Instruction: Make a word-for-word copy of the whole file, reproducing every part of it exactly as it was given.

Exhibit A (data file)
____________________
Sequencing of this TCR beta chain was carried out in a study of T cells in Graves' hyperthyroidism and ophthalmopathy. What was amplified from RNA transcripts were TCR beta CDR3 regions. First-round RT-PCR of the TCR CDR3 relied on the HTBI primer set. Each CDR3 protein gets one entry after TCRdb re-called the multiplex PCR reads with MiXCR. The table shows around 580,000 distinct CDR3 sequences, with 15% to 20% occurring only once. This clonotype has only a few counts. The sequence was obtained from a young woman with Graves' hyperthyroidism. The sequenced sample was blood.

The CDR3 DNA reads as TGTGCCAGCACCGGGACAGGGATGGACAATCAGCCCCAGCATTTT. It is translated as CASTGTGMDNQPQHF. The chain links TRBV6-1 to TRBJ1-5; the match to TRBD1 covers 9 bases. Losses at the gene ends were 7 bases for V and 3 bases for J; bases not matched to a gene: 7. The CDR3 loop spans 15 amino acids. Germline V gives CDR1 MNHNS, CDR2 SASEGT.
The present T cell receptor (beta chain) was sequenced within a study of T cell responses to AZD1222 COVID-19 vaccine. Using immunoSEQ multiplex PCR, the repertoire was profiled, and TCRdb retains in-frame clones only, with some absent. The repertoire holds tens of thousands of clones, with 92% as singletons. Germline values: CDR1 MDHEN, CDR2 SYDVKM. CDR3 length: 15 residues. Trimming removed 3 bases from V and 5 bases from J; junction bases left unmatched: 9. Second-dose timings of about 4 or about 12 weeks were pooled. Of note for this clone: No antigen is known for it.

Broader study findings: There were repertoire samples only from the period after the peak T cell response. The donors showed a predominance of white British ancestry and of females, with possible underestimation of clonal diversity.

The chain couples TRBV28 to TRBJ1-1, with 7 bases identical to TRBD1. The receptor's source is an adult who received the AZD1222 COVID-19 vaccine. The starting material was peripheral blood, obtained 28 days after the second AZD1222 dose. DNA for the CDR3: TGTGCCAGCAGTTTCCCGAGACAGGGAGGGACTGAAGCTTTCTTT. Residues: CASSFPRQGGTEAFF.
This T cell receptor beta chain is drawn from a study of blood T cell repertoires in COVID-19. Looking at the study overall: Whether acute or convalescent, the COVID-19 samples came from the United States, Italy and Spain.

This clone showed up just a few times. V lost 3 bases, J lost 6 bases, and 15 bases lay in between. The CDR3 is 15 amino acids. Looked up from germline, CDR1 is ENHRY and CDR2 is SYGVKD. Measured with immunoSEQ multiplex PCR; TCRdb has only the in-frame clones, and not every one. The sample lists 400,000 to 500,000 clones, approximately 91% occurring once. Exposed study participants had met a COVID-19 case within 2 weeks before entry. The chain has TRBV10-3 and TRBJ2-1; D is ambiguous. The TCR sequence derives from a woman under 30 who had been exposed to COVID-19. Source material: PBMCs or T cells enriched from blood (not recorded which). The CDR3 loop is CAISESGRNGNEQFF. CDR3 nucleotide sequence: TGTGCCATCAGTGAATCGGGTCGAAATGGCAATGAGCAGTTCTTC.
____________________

Sequencing of this TCR beta chain was carried out in a study of T cells in Graves' hyperthyroidism and ophthalmopathy. What was amplified from RNA transcripts were TCR beta CDR3 regions. First-round RT-PCR of the TCR CDR3 relied on the HTBI primer set. Each CDR3 protein gets one entry after TCRdb re-called the multiplex PCR reads with MiXCR. The table shows around 580,000 distinct CDR3 sequences, with 15% to 20% occurring only once. This clonotype has only a few counts. The sequence was obtained from a young woman with Graves' hyperthyroidism. The sequenced sample was blood.

The CDR3 DNA reads as TGTGCCAGCACCGGGACAGGGATGGACAATCAGCCCCAGCATTTT. It is translated as CASTGTGMDNQPQHF. The chain links TRBV6-1 to TRBJ1-5; the match to TRBD1 covers 9 bases. Losses at the gene ends were 7 bases for V and 3 bases for J; bases not matched to a gene: 7. The CDR3 loop spans 15 amino acids. Germline V gives CDR1 MNHNS, CDR2 SASEGT.
The present T cell receptor (beta chain) was sequenced within a study of T cell responses to AZD1222 COVID-19 vaccine. Using immunoSEQ multiplex PCR, the repertoire was profiled, and TCRdb retains in-frame clones only, with some absent. The repertoire holds tens of thousands of clones, with 92% as singletons. Germline values: CDR1 MDHEN, CDR2 SYDVKM. CDR3 length: 15 residues. Trimming removed 3 bases from V and 5 bases from J; junction bases left unmatched: 9. Second-dose timings of about 4 or about 12 weeks were pooled. Of note for this clone: No antigen is known for it.

Broader study findings: There were repertoire samples only from the period after the peak T cell response. The donors showed a predominance of white British ancestry and of females, with possible underestimation of clonal diversity.

The chain couples TRBV28 to TRBJ1-1, with 7 bases identical to TRBD1. The receptor's source is an adult who received the AZD1222 COVID-19 vaccine. The starting material was peripheral blood, obtained 28 days after the second AZD1222 dose. DNA for the CDR3: TGTGCCAGCAGTTTCCCGAGACAGGGAGGGACTGAAGCTTTCTTT. Residues: CASSFPRQGGTEAFF.
This T cell receptor beta chain is drawn from a study of blood T cell repertoires in COVID-19. Looking at the study overall: Whether acute or convalescent, the COVID-19 samples came from the United States, Italy and Spain.

This clone showed up just a few times. V lost 3 bases, J lost 6 bases, and 15 bases lay in between. The CDR3 is 15 amino acids. Looked up from germline, CDR1 is ENHRY and CDR2 is SYGVKD. Measured with immunoSEQ multiplex PCR; TCRdb has only the in-frame clones, and not every one. The sample lists 400,000 to 500,000 clones, approximately 91% occurring once. Exposed study participants had met a COVID-19 case within 2 weeks before entry. The chain has TRBV10-3 and TRBJ2-1; D is ambiguous. The TCR sequence derives from a woman under 30 who had been exposed to COVID-19. Source material: PBMCs or T cells enriched from blood (not recorded which). The CDR3 loop is CAISESGRNGNEQFF. CDR3 nucleotide sequence: TGTGCCATCAGTGAATCGGGTCGAAATGGCAATGAGCAGTTCTTC.